A student used 10mL water instead of 30mL for extraction of salt from mixture. How may this change the percentage of NaCl extracted?


It will be extracted only 1/3 of NaCl less in 10 mL of water than in 30 mL of water.

If it is known that solubility of NaCl is 360 g/L, let's find out how many NaCl is in 30 mL of water:

360 g : 1 L = x g : 30 mL

Since 1 L = 1,000 mL, then:
360 g : 1,000 mL = x g : 30 mL

Now, crossing the products:
· 1,000 mL = 360 g · 30 mL
x · 1,000 mL = 10,800 g mL
x = 10,800 g ÷ 1,000 
x = 10.8 g

So, from 30 mL mixture, 10.8 g of NaCl could be extracted.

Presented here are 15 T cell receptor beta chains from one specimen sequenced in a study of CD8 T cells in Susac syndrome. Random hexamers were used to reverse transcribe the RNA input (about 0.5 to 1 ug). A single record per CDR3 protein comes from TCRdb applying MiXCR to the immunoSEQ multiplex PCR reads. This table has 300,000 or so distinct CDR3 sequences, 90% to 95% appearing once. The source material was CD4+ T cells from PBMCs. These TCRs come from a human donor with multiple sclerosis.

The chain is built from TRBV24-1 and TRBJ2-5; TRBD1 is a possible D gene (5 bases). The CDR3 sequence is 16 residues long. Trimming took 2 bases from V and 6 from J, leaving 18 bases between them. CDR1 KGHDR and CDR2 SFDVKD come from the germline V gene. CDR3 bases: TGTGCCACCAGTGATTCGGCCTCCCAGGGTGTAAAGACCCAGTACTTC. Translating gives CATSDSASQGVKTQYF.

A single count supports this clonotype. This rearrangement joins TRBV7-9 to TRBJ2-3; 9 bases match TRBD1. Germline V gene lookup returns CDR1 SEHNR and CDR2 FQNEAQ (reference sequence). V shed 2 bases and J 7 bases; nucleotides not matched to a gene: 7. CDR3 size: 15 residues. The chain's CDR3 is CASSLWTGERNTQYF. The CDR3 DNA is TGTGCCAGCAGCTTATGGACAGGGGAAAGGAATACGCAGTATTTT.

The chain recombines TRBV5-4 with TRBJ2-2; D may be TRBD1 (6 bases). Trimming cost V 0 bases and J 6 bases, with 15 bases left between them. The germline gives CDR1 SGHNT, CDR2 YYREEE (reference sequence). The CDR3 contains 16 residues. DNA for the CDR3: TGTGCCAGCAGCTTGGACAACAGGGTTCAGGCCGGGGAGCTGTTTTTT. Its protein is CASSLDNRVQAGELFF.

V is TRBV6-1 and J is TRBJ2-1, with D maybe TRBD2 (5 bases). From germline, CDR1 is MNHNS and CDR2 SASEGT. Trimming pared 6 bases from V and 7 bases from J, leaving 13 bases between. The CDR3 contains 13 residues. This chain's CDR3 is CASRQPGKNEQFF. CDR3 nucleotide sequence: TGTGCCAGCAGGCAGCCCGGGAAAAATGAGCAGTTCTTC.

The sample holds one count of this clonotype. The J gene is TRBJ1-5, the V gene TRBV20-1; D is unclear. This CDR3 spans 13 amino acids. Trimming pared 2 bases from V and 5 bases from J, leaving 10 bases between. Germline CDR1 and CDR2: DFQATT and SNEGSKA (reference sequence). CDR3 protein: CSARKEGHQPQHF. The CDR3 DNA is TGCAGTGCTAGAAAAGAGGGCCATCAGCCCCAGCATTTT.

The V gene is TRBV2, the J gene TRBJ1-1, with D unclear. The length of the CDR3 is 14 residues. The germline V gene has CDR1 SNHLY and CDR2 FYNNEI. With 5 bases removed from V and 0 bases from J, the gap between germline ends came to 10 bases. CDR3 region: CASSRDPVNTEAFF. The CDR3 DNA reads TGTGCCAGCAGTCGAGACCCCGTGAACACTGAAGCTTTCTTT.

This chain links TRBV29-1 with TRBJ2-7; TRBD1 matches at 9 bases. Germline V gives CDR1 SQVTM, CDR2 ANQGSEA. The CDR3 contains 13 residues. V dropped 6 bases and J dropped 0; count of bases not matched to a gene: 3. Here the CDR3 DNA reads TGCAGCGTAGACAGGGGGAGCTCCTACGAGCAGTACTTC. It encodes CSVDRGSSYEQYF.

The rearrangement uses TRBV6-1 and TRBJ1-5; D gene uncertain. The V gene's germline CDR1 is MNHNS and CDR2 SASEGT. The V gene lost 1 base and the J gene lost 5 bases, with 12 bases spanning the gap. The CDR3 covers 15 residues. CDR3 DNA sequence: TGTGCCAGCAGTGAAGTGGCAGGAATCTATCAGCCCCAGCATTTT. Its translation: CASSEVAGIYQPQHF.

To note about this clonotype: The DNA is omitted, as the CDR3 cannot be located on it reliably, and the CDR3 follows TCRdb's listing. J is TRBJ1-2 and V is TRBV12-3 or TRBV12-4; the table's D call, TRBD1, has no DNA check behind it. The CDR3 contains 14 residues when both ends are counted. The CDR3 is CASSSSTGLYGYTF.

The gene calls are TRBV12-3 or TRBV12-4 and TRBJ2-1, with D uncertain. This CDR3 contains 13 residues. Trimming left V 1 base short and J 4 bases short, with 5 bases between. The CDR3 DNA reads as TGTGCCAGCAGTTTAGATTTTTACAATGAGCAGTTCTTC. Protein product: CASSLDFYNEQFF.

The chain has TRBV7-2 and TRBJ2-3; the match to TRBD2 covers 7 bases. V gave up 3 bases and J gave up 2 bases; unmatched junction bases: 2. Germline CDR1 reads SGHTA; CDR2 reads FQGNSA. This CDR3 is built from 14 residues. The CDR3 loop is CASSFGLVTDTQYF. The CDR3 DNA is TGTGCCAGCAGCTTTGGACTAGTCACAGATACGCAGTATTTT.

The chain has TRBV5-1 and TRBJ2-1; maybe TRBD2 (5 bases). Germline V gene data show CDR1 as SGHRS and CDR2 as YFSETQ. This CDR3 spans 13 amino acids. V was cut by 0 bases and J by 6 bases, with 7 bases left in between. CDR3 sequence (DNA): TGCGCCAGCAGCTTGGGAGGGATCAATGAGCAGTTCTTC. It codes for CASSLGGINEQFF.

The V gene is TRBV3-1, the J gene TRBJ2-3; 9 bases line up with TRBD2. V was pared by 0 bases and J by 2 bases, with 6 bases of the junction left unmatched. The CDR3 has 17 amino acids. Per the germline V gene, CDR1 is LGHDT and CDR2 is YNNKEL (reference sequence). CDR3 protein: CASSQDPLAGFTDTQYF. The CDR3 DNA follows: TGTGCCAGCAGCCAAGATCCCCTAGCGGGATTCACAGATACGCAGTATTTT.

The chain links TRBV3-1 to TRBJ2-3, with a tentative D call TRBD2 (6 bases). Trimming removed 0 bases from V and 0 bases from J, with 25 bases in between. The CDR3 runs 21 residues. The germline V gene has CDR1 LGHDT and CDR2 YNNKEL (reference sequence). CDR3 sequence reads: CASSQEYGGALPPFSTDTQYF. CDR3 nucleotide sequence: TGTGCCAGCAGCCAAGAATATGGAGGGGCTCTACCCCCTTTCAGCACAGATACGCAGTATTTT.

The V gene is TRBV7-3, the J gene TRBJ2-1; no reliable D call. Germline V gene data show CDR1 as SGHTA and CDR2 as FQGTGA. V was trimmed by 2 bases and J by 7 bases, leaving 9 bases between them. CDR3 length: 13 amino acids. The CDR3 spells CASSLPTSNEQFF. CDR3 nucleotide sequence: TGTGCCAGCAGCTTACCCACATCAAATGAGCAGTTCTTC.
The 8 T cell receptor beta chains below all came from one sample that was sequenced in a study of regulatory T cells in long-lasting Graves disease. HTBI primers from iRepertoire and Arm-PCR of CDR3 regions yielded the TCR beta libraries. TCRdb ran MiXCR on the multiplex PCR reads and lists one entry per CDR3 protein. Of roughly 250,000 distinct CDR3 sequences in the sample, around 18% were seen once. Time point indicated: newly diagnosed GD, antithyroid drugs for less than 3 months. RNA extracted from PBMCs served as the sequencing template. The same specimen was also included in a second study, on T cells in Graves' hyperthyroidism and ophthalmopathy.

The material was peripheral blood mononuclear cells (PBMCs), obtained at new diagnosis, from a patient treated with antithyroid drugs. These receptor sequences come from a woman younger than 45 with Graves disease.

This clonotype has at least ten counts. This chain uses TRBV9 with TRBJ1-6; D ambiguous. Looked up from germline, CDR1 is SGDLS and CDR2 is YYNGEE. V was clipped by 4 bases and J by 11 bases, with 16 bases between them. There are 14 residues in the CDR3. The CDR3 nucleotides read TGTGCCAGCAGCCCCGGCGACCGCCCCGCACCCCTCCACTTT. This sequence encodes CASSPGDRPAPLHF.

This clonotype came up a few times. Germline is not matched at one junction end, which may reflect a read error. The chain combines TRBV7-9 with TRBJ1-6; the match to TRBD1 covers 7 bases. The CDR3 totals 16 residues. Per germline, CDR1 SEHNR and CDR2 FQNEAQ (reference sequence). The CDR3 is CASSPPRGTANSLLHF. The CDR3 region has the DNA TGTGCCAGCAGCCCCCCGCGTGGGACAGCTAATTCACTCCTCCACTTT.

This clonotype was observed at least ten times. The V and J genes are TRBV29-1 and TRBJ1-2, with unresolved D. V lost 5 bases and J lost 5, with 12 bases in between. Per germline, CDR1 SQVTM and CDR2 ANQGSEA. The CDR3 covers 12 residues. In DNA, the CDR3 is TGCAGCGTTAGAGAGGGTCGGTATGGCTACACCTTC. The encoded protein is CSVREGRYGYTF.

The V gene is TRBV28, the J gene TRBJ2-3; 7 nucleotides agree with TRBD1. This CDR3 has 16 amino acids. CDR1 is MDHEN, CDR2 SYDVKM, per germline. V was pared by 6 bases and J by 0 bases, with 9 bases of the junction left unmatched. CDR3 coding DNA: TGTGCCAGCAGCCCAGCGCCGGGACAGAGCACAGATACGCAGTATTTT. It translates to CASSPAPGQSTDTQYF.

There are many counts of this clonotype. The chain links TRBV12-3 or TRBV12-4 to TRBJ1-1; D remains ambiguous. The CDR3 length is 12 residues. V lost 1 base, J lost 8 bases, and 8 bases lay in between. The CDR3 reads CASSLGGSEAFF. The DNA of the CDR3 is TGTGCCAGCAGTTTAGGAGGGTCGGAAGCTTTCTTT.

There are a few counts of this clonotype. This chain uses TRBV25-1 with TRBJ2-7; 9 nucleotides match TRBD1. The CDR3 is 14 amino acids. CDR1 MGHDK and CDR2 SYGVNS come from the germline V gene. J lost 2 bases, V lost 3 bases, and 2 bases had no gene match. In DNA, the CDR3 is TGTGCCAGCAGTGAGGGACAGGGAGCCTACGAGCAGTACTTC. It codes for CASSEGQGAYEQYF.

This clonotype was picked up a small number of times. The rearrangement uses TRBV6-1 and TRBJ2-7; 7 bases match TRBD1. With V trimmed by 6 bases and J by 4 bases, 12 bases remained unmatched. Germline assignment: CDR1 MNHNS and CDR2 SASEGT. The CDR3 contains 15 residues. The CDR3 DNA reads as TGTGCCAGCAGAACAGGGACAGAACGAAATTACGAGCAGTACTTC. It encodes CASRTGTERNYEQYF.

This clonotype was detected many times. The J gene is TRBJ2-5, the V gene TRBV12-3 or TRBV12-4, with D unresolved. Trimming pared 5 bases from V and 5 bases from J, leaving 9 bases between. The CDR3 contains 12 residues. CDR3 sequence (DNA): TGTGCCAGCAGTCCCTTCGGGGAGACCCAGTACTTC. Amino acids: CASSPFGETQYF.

Let's calculate the same for 10 mL water instead of 30 mL.

360 g : 1 L = x g : 10 mL

Since 1 L = 1,000 mL, then:
360 g : 1,000 mL = x g : 10 mL

Now, crossing the products:
· 1,000 mL = 360 g · 10 mL
x · 1,000 mL = 3,600 g mL
x = 3,600 g ÷ 1,000 
x = 3.6 g

So, from 10 mL mixture, 3.6 g of NaCl could be extracted.

Now, let's compare:
If from 30 mL mixture, 10.8 g of NaCl could be extracted and from 10 mL mixture, 3.6 g of NaCl could be extracted, the ratio is:
3.6/10.8 = 1/3

Therefore, it will be extracted only 1/3 of NaCl less in 10 mL of water than in 30 mL of water.


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